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Thursday, October 13, 2016

Winter update and the "Blob"


I just stumbled upon an additional factor for the winter forecast, which may contradict/influence parts of my forecast.  Below is a close up of the blob.
The blob is formed by a persistent area of high pressure off the Pac NW.  This ridging keeps storms from mixing the water and as a result, the water warms.  The warm water, it is speculated, reinforces the ridge.  Below is a wider view of the Pacific.  The two areas of persistent warm SSTs would suggest that high pressure dominates over those areas, placing the trough between them.  The blue line is not the actual trough, but for discussion sake only. 

Where that blue line ends up influences where the ridge/trough set up over North America. It could end up like this...
...putting the NE in the trough, which would be colder than normal and snowier. Or it could end up like this...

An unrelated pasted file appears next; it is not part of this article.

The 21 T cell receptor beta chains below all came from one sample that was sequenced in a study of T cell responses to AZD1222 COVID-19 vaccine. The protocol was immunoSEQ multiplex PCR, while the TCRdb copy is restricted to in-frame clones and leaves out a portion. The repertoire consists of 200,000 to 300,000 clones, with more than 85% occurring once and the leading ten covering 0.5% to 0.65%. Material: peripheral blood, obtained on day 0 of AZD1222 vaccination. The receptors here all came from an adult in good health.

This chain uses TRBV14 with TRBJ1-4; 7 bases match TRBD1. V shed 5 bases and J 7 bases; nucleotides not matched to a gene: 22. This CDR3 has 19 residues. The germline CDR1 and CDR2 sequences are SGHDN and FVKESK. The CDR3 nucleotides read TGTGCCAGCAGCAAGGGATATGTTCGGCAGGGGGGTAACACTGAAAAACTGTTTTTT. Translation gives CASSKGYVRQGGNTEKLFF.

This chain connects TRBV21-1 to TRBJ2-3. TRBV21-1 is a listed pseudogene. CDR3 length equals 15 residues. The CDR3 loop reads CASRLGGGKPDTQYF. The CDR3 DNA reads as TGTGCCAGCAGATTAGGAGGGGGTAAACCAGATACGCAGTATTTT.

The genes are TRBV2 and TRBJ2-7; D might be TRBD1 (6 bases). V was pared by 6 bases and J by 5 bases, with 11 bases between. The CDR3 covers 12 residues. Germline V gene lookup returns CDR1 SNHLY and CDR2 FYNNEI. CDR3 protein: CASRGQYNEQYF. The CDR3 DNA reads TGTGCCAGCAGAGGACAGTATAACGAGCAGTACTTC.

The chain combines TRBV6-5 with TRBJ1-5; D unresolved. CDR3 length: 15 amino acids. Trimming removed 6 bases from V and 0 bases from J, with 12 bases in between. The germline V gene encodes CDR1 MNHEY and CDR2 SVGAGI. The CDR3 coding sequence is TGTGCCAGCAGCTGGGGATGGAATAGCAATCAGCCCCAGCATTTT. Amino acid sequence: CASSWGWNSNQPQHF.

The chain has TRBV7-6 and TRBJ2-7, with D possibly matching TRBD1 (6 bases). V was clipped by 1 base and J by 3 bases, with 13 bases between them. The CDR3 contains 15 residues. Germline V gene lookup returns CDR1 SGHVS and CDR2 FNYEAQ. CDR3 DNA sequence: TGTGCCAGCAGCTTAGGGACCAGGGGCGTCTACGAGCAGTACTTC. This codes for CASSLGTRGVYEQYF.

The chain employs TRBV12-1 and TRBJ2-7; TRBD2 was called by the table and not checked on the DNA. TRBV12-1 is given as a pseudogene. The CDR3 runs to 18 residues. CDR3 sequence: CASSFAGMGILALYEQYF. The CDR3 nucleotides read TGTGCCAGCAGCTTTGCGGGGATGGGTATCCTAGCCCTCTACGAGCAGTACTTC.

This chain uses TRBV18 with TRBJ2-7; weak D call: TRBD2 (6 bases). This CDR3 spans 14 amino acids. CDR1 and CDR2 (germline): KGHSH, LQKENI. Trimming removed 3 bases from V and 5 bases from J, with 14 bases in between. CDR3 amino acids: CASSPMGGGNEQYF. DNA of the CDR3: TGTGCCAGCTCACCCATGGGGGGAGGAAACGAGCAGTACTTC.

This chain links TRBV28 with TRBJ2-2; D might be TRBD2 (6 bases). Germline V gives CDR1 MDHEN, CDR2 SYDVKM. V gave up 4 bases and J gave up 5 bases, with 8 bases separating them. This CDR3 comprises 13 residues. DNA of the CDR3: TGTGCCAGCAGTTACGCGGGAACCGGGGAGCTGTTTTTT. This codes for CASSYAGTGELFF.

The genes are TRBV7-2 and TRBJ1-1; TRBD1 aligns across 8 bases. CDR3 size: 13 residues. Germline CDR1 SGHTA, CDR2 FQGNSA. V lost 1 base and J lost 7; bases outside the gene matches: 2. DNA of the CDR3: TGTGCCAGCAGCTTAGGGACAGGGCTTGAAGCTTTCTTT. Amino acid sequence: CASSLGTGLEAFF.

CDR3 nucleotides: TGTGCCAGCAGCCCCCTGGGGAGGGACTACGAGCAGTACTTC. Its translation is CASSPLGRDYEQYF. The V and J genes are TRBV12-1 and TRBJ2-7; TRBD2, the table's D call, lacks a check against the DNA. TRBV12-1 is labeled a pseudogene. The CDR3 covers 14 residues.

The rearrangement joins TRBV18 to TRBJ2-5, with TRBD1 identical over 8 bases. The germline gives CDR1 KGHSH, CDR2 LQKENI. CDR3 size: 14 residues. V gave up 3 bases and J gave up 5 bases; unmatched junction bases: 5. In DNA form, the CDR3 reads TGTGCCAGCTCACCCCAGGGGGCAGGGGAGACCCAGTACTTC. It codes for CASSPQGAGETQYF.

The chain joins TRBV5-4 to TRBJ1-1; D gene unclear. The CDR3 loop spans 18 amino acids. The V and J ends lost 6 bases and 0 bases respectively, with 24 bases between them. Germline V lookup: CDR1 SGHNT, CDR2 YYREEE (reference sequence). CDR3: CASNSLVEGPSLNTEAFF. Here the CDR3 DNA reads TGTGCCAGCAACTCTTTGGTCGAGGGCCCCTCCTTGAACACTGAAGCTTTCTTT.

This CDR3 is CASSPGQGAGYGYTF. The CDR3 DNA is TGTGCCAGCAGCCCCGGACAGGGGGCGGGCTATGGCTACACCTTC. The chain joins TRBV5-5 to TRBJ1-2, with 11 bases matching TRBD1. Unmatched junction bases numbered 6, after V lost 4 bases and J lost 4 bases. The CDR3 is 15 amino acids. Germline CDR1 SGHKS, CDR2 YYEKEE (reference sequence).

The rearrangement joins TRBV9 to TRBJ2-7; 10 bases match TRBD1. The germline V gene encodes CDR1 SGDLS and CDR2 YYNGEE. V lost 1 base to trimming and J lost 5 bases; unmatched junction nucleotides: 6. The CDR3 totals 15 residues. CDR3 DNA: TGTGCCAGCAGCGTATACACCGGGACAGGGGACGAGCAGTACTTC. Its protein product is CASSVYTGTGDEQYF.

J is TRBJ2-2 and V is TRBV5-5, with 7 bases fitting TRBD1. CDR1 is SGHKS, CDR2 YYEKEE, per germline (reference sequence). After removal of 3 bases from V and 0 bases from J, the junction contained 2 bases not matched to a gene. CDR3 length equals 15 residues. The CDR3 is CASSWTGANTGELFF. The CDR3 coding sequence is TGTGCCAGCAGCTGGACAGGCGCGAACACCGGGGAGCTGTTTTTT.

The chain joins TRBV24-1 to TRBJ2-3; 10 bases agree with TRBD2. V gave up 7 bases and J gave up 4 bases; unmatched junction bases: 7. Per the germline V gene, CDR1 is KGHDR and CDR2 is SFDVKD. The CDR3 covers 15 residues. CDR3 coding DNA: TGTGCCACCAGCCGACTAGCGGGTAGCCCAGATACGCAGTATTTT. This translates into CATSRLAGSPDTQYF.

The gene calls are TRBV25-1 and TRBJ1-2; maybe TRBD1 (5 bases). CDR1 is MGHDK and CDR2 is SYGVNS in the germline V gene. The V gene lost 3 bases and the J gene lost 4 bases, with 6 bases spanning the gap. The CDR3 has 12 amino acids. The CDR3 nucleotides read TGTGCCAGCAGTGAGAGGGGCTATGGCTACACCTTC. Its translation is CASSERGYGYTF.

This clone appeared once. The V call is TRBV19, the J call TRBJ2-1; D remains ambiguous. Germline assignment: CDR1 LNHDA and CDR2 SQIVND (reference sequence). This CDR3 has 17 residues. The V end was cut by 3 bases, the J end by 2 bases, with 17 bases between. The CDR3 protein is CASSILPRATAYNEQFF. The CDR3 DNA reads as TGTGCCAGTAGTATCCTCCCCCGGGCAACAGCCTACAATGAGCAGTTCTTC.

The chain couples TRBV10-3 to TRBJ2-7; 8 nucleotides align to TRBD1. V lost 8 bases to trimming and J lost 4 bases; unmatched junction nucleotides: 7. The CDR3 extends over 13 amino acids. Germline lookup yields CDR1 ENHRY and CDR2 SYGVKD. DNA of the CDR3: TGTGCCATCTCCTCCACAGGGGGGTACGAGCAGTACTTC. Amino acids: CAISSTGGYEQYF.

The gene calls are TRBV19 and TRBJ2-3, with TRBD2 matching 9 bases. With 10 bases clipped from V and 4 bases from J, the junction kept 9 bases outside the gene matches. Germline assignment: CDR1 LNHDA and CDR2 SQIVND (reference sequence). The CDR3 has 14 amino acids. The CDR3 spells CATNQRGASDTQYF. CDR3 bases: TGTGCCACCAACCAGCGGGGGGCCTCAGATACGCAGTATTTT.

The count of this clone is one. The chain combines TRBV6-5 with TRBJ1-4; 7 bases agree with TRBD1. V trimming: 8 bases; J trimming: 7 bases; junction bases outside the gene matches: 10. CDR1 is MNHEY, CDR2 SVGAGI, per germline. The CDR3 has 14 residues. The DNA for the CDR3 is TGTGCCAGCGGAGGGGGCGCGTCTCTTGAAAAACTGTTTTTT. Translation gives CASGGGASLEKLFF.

...putting the NE on the ridge side (where we currently are) and it would be warm and dry.

The blob was coined in 2013 when it made an appearance in the fall, broke down and regenerated, staying all winter.  The winter of 2013-14 for the NE was cold and snowy, relentlessly so.  Or that line may go right over us, meaning that sometimes cold, sometimes warm, but a lot of precip. 

What did the SST anomaly look like in 2013 versus today?

In the Atlantic, the 2013 has a cold spot NE of Iceland and warmth S of Iceland.  2016, those spots shifted SW.   And you can see clearly in 2013 there was no blob as of this week in Oct.  But that warmth S of the Aleutians makes its way over by the end of the month. The atlantic seems warmer, which may aid in ridging.  A stronger Atl ridge means that we either do a cold/warm pattern with storms or a dry warm pattern (as we are currently in).   You can also see its a bit cooler along the equator this year than in 2013.   The weak La Nina and warmer Atlantic are still weighing more heavily than the blob for me.  But its something to watch.

For more on the blob:

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